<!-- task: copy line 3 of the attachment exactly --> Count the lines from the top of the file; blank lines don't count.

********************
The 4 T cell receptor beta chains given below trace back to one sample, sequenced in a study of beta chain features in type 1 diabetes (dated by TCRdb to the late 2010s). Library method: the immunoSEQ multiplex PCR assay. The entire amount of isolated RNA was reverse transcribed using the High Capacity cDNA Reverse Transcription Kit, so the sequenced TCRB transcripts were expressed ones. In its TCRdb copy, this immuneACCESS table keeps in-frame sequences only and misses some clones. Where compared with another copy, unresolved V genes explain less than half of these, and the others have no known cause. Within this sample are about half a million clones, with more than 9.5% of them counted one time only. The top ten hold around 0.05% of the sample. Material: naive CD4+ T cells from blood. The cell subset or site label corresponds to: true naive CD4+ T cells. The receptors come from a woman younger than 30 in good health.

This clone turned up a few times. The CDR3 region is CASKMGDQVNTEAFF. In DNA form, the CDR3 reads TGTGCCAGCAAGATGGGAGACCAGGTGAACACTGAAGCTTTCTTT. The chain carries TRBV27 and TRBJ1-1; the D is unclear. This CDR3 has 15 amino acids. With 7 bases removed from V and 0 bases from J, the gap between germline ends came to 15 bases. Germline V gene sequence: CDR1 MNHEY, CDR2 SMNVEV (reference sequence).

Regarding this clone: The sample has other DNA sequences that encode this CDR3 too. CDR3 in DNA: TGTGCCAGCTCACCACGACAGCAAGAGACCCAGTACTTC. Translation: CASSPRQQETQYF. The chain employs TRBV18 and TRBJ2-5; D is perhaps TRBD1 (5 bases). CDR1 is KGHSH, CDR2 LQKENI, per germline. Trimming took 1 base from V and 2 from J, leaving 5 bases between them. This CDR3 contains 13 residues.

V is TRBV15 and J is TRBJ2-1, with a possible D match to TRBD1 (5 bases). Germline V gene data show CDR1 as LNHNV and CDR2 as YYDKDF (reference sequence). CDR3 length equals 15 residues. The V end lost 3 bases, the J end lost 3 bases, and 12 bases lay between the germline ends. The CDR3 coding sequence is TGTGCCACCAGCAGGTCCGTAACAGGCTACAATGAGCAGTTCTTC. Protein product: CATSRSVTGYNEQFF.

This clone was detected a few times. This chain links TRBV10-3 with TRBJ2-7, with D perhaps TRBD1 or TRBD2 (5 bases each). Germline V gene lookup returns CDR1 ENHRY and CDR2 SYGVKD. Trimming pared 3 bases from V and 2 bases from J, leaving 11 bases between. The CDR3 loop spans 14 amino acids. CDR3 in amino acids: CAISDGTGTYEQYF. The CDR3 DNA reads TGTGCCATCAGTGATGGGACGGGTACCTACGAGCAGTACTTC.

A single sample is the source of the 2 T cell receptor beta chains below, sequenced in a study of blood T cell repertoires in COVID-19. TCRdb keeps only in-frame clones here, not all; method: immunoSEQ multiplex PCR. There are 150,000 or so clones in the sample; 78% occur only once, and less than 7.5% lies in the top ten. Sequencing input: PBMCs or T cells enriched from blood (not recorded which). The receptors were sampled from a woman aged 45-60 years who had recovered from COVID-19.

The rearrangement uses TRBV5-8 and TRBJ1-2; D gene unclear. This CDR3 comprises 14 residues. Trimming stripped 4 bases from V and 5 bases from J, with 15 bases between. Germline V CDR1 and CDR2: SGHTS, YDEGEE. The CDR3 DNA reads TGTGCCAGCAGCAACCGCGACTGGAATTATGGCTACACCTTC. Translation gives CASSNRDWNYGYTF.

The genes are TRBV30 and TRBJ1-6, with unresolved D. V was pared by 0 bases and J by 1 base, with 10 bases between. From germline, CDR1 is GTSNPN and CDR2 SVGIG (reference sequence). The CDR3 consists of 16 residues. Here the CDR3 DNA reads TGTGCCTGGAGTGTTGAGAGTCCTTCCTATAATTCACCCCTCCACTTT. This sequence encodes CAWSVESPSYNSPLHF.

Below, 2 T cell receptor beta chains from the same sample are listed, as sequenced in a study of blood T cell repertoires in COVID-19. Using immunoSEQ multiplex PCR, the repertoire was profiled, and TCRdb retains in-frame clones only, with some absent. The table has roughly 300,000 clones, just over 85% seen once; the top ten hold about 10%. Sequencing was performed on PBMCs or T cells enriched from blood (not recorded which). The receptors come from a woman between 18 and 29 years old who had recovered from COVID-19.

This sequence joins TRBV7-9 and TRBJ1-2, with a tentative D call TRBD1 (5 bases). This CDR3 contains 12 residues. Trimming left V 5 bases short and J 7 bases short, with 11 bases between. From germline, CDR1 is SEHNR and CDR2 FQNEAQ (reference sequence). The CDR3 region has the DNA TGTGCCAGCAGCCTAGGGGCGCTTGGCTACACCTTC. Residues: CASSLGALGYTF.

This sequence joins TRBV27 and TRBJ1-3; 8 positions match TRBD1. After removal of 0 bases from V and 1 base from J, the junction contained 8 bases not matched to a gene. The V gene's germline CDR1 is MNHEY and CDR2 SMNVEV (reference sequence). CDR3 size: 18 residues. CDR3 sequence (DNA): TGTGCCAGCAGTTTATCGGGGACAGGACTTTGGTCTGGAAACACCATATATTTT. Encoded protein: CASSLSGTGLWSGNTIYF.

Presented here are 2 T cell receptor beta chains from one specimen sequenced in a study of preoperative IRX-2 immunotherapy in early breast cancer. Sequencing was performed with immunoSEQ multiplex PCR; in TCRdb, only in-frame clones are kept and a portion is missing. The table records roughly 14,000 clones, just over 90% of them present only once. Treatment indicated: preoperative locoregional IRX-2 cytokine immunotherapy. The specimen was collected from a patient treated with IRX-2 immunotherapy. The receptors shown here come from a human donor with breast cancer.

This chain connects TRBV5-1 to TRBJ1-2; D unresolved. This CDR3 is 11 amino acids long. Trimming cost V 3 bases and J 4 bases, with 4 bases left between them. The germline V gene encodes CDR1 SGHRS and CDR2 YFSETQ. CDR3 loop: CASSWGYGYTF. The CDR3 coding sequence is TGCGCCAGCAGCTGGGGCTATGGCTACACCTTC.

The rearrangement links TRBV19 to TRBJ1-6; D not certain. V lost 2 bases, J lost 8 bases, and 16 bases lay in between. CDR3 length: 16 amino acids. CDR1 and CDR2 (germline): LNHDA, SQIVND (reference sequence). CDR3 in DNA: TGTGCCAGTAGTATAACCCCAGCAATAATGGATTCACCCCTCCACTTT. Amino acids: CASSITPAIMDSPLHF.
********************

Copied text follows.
Regarding this clone: The sample has other DNA sequences that encode this CDR3 too. CDR3 in DNA: TGTGCCAGCTCACCACGACAGCAAGAGACCCAGTACTTC. Translation: CASSPRQQETQYF. The chain employs TRBV18 and TRBJ2-5; D is perhaps TRBD1 (5 bases). CDR1 is KGHSH, CDR2 LQKENI, per germline. Trimming took 1 base from V and 2 from J, leaving 5 bases between them. This CDR3 contains 13 residues.